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Vol. LXII, No. 50
 
Wednesday, December 10, 2008
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Cinema

For more movie summaries, see Kam’s Kapsules.


JUST SIGN ON THE DOTTED LINE: Leonard Chess (Adrien Brody) would drive his flashy black Cadillac convertible through the South and sign promising black artists to his record company, Chess Records. Unfortunately, the contracts were not favorable to the artists, however, Leonard would sweeten the deal by giving the signees a brand new Cadillac as a signing bonus.

Cadillac Records: Biopic Describes Rise of Legendary Record Company

Kam Williams

After Lejzor and Fiszel Czyz’s family came to the United States from Poland in 1928, their parents changed the family’s surname to “Chess” and started calling their boys “Leonard” and “Phil.” By the late forties, the siblings had achieved their American Dream by establishing themselves in the liquor business when they opened up a number of bars and nightclubs in the black community on the South Side of Chicago.

The majority of the performers who were booked into their nightclubs were musicians from Mississippi who played the delta blues. Recognizing the commercial potential of the music style, the brothers founded a record company that signed such promising artists as Muddy Waters, Howlin’ Wolf, Little Walter, Bo Diddley, Sonny Boy Williamson, and John Lee Hooker.

This was the birth of Chess Records, an industry giant which made a mark on the music business for a quarter of a century. During that time the company also ventured into R&B and jazz by recording artists such as Chuck Berry, Etta James, James Moody, Lou Donaldson, Yusef Lateef, and Aretha Franklin.

Distilling the rise and fall of Chess Records into a two hour melodrama meant that the movie would focus on the more sensational aspects of its past. Consequently, many of the company’s less colorful and controversial characters — including some cultural icons — ended up by being given little or no attention. Instead, the film focused on the more spectacular personalities that were signed by the company.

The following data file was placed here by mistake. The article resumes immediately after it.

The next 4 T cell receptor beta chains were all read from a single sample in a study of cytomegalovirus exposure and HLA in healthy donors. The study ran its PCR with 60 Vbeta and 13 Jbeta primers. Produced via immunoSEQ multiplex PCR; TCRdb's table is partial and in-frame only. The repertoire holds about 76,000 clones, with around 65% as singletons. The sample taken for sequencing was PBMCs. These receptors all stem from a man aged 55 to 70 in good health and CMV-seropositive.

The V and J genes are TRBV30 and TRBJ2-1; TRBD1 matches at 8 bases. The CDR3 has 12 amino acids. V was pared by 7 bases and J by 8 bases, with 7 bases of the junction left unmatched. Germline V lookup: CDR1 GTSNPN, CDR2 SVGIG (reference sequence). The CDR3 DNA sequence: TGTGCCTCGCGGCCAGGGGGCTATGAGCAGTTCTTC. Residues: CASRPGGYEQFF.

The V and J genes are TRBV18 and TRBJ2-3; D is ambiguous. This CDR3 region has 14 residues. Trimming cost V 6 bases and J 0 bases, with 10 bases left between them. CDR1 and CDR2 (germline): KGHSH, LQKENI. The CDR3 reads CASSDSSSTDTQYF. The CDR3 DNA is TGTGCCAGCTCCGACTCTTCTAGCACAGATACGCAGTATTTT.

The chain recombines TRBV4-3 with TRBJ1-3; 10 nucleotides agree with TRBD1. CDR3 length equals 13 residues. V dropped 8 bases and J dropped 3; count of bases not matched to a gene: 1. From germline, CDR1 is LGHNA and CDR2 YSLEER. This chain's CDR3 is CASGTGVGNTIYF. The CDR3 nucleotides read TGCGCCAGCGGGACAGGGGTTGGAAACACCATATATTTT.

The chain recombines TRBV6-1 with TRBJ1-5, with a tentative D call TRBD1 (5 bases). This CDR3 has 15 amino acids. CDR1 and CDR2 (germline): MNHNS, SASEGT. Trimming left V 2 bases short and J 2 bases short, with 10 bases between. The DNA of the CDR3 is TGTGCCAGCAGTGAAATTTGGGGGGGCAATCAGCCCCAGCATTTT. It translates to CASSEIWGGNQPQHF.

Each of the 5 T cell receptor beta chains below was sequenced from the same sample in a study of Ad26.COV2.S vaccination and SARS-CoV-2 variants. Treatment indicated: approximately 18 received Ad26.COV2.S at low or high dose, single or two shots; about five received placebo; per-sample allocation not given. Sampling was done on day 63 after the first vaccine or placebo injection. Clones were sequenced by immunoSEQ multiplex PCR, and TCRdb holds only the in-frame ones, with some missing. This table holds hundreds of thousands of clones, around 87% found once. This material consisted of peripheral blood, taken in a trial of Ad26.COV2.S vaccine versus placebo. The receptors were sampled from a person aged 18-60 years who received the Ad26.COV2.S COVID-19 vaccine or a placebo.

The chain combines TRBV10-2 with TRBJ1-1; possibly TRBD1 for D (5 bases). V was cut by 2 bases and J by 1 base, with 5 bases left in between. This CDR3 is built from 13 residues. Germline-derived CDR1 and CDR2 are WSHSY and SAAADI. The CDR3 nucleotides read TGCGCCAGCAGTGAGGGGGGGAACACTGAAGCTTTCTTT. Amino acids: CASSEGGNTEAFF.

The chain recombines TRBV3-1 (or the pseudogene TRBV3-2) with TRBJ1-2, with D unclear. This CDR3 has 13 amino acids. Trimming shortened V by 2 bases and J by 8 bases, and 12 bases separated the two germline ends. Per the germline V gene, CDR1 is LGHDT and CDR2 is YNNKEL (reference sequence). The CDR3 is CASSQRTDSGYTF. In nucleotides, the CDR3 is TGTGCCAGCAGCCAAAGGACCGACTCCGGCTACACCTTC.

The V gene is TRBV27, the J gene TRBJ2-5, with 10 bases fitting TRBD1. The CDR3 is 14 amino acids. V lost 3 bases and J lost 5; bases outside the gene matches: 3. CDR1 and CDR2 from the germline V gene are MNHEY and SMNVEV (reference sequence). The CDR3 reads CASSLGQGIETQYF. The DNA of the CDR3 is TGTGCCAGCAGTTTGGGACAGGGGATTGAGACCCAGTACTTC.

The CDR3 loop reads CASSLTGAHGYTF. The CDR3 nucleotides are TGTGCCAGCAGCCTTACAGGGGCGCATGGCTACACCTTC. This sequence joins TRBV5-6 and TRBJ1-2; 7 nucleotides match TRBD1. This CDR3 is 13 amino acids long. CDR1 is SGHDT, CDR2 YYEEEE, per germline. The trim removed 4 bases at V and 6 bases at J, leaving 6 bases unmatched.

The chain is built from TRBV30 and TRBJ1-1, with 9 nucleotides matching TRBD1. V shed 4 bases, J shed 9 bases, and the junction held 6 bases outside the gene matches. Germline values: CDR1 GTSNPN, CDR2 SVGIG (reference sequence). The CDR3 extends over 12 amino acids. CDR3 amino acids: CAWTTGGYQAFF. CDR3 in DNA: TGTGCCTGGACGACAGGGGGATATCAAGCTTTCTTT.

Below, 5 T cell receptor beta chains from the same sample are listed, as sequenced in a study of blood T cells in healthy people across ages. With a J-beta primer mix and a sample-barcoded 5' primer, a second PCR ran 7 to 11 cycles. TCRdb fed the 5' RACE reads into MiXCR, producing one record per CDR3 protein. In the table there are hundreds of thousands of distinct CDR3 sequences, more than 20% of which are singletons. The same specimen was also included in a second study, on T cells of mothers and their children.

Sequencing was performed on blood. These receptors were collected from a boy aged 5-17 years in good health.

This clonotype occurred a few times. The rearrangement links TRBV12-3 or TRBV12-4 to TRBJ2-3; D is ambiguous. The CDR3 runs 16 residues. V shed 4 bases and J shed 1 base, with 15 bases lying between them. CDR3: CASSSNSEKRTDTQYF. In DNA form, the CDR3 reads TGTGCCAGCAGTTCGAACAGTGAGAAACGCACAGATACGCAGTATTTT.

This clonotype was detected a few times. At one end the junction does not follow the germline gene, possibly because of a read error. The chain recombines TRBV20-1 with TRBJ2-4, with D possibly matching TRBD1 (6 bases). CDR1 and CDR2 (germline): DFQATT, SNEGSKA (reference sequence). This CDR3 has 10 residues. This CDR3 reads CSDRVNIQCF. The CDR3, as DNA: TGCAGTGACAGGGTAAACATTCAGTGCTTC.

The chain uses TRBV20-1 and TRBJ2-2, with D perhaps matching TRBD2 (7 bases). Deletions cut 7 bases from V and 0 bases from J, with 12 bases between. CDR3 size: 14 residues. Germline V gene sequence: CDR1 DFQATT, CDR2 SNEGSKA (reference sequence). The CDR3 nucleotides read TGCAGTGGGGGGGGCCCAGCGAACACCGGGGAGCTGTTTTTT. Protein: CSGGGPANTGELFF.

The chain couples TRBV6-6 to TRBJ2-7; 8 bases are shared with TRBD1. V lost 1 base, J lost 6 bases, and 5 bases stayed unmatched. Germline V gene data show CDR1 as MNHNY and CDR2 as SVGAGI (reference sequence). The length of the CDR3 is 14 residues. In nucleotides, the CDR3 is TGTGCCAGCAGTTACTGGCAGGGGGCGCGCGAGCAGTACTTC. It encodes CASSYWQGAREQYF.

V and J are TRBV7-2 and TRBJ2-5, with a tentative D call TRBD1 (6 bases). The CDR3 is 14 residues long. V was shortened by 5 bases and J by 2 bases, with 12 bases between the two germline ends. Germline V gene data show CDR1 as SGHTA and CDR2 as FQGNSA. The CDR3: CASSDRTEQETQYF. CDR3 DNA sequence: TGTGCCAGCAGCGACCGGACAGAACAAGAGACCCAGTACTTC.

Written and directed by Darnell Martin, Cadillac Records presents Leonard (Adrien Brody) as the driving force behind Chess Records, while portraying the contribution of Phil (Shiloh Fernandez) as little more than an historical footnote. In the movie, Leonard is a flamboyant character who roamed through the South on the Chitlin’ Circuit in a Cadillac convertible, searching for black musicians who were eager to become famous, and having them sign unfavorable contracts.

He apparently gave each victim a key to a flashy Cadillac as a signing bonus, but later cheated them out of their royalty payments if their songs became hits.

In his personal life, Len was unfaithful to his wife (Emmanuelle Chriqui) and had affairs with his protégé, Etta James (Beyoncé), and others.

Additional subplots revolve around hot-headed Little Walter (Columbus Short) who has run-ins with an impersonator, the police, and his band mate Muddy Waters’ (Jeffrey Wright). The tawdry story in which Chuck Berry (Mos Def) is put in prison for having sex with a minor is also in the film.

However, the most memorable parts of the picture are the classic tunes that are actually sung, not lip-synced, by the gifted cast. Highlights include Beyoncé’s rendition of “At Last,” “Maybelline” by Mos Def, “Hoochie Coochie Man” by Jeffrey Wright, “My Babe” by Columbus Short and “Smokestack Lightnin’” by Eamonn Walker as Howlin’ Wolf. If you are willing to overlook the liberties that are taken with the facts, such as the omission of Aretha Franklin, who recorded her very first album with Chess Records in 1956, Cadillac Records provides a nostalgic trip down memory lane.

Excellent (3½ stars). Rated R for sexuality, ethnic slurs, and pervasive profanity. Running time: 109 minutes. Studio: TriStar Pictures.

For more movie summaries, see Kam’s Kapsules.

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